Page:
Fact Checked By Lindsay Delk, RDN
August 13, 2021
Depression and anxiety are medical illnesses that negatively affect how you feel, think, and act.
Depression affects almost 7% of adults each year, and almost 17% will experience depression at some time in their life (1).
Anxiety affects over 19% of adults each year, and over 31% will experience an anxiety disorder at some time in their life (2).
Fortunately, these conditions can be treated, and vitamin D is showing promise as one option for prevention and/or treatment.
The Link between Vitamin D and Depression
Depression causes feelings of sadness and/or a loss of interest in activities you once enjoyed (3).
Other symptoms may include changes in appetite, not sleeping enough or sleeping too much, feeling tired, difficulty concentrating, and sometimes thoughts of suicide.
Groups, such as the elderly, adolescents, the obese, and people with chronic illnesses, are at increased risk for vitamin D deficiency and depression.
Research clearly shows a relationship between vitamin D and depression, but it’s not clear exactly how that relationship works.
While people with depression may have lower levels of vitamin D, research has not shown that vitamin D deficiency caused them to develop depression.
Here is some of the research about vitamin D and depression:
Staying indoors, social withdrawal and isolation, and a poor diet may cause people with depression to have lower vitamin D levels.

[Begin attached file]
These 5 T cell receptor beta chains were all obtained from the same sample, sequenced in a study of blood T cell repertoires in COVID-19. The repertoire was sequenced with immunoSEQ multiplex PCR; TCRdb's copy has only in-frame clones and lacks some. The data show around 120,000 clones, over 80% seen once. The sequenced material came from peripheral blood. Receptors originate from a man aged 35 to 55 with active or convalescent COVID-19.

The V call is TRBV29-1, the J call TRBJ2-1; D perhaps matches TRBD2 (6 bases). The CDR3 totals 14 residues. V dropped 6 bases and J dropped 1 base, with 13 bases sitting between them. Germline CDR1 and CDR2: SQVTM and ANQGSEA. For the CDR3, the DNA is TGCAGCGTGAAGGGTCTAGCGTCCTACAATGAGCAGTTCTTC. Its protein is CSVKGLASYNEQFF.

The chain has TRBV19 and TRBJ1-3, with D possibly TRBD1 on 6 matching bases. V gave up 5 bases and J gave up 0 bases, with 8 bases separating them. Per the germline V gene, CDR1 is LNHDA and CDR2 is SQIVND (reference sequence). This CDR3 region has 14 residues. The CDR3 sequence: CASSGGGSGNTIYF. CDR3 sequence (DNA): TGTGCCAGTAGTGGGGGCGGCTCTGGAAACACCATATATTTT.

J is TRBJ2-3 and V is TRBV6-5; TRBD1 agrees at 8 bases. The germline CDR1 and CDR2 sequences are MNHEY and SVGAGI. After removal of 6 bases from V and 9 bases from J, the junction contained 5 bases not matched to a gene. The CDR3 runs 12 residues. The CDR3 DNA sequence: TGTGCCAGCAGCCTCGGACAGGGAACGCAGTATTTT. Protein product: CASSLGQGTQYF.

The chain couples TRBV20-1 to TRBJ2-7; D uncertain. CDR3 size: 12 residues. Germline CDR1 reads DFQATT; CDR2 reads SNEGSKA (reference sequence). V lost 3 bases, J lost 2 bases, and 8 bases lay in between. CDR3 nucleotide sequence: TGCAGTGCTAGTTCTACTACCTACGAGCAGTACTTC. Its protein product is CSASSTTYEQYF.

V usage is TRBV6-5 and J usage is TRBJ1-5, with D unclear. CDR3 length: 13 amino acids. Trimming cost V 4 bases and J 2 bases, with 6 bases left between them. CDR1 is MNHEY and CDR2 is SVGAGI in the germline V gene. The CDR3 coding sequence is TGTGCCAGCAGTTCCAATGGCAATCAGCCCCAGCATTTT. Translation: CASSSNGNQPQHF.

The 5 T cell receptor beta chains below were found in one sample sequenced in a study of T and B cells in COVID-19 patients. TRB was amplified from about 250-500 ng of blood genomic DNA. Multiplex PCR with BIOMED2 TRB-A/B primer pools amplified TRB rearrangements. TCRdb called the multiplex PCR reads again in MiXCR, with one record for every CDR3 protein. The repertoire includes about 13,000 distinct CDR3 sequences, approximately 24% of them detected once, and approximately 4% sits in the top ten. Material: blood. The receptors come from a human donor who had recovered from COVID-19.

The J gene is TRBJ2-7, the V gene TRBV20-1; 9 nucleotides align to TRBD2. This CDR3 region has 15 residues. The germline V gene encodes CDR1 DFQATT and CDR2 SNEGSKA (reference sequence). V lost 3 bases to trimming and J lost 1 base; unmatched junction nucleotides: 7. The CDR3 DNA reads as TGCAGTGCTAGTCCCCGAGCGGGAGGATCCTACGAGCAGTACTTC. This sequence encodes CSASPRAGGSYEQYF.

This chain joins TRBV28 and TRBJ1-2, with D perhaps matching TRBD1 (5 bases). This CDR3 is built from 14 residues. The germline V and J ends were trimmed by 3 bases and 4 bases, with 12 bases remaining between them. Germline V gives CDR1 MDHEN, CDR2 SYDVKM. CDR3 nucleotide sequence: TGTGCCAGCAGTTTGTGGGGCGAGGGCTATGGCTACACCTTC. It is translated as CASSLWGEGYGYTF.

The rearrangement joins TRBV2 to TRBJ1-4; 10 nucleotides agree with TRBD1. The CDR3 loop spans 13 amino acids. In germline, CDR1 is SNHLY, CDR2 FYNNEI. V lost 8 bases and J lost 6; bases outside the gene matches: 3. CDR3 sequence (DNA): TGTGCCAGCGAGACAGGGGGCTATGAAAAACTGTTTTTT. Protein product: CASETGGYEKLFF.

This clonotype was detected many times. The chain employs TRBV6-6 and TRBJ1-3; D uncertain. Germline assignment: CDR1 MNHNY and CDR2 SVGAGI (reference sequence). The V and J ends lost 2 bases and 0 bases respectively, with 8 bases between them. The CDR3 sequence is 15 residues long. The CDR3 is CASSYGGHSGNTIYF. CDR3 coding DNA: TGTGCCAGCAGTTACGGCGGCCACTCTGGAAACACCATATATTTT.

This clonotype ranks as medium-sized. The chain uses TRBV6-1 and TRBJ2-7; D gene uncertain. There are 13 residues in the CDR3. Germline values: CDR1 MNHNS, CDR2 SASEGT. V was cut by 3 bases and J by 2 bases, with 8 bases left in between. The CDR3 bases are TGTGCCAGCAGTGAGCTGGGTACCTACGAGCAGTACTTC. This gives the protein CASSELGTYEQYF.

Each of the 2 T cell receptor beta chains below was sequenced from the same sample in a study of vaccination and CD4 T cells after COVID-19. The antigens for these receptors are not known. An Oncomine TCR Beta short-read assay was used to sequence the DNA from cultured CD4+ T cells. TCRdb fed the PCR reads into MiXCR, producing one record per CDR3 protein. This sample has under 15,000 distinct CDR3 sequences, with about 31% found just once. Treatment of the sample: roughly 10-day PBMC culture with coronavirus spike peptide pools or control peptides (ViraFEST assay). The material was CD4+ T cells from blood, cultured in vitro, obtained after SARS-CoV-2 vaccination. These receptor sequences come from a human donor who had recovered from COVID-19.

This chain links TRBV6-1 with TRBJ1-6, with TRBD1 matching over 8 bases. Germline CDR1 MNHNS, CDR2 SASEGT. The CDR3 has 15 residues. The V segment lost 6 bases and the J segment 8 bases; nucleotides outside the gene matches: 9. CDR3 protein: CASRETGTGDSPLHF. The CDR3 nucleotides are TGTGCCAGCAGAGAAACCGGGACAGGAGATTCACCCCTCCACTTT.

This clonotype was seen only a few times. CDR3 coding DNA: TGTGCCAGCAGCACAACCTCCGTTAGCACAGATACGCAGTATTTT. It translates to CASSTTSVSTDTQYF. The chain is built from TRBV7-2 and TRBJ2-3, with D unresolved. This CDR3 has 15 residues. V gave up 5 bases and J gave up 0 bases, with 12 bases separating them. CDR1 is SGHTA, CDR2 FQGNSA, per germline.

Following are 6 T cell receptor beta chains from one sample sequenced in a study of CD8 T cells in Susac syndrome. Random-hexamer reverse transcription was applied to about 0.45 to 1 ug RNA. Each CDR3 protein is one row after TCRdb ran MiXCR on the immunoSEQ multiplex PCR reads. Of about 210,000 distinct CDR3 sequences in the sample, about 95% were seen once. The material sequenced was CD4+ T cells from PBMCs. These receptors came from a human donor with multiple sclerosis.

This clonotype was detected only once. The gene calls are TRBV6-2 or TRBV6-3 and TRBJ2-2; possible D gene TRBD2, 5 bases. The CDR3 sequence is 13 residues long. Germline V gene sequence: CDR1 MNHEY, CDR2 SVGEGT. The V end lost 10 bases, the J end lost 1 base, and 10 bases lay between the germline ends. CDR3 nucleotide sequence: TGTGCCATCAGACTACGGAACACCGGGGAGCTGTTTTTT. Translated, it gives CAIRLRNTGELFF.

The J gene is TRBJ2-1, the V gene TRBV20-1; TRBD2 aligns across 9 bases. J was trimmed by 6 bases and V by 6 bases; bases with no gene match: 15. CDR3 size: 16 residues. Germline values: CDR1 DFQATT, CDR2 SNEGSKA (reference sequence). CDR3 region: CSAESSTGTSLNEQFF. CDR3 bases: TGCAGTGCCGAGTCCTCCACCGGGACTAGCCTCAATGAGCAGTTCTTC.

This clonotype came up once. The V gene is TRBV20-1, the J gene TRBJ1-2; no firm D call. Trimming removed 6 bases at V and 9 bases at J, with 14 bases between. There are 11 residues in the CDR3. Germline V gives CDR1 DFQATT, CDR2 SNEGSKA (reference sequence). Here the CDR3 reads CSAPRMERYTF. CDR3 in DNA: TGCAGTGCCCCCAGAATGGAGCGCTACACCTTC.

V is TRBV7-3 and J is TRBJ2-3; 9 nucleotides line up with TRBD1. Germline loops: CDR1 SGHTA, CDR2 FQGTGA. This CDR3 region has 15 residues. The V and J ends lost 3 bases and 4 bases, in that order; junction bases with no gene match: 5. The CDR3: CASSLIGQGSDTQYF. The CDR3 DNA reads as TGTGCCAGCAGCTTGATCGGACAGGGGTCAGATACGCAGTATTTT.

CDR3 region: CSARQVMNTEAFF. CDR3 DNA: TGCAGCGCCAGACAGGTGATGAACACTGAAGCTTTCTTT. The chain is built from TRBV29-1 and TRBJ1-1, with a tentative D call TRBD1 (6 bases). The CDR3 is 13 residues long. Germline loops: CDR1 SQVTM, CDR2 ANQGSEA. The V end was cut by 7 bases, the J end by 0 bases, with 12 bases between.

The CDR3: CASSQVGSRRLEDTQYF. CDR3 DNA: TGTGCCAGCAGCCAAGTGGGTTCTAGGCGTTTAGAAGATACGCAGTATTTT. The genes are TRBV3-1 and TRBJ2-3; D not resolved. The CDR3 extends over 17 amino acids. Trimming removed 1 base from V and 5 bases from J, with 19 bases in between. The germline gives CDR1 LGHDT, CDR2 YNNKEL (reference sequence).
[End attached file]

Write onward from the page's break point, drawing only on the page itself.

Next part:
So, getting outside, socializing, eating a healthier diet, and taking a vitamin D supplement recommended by your doctor may raise your vitamin D levels and improve your symptoms of depression.
Seasonal Affective Disorder
Seasonal affective disorder (SAD) is a type of depression that comes and goes with the seasons (8).
Usually, people with seasonal affective disorder have depression-like symptoms in the winter when there are fewer daylight hours.
Vitamin D could play a role in seasonal affective disorder.
Fewer daylight hours can lead to lower vitamin D levels, which could contribute to SAD symptoms.
Ask your doctor to check your vitamin D levels and recommend a vitamin D supplement dosage to start in early fall to make sure you have good vitamin D levels in the winter.
The Link between Vitamin D and Anxiety
Anxiety can be a normal response to stressful situations, but people with anxiety disorders often have intense and excessive worry and fear that interferes with their life (9).
Anxiety disorders include generalized anxiety disorder (GAD), obsessive-compulsive disorder (OCD), panic attacks, social anxiety disorder, separation anxiety disorder, and various phobias.
Research also shows a link between vitamin D and anxiety:
Ways to Raise Vitamin D Levels
You can get vitamin D from exposing your skin to the sun (without sunscreen), from eating foods high in vitamin D, or from a vitamin D supplement.
Vitamin D deficiency is common in the United States, especially in people with darker skin.
The only way to know if you have a vitamin D deficiency is to ask your doctor to measure your vitamin D level with a blood test.
Your vitamin D blood level should be at least 30 ng/ml (75 nmol/l) (16).
Only a few foods are naturally rich in vitamin D.
They include cod liver oil, salmon, tuna, sardines, beef liver, egg yolks, mushrooms, and vitamin D-fortified milk, orange juice, and breakfast cereal.
If you don’t eat lots of fatty fish or don’t spend a lot of time in the sun (without sunscreen), you should consider a vitamin D supplement.
Vitamin D3 is the best choice for a vitamin D supplement because vitamin D3 raises vitamin D levels in the blood higher and keeps them there longer than vitamin D2 (17).
Ways to Cope with Depression or Anxiety
There are many causes and symptoms of depression and anxiety, and no single drug, vitamin, or treatment can make them disappear.
But studies show that keeping your vitamin D at a good level may provide some relief from your symptoms of depression and anxiety.
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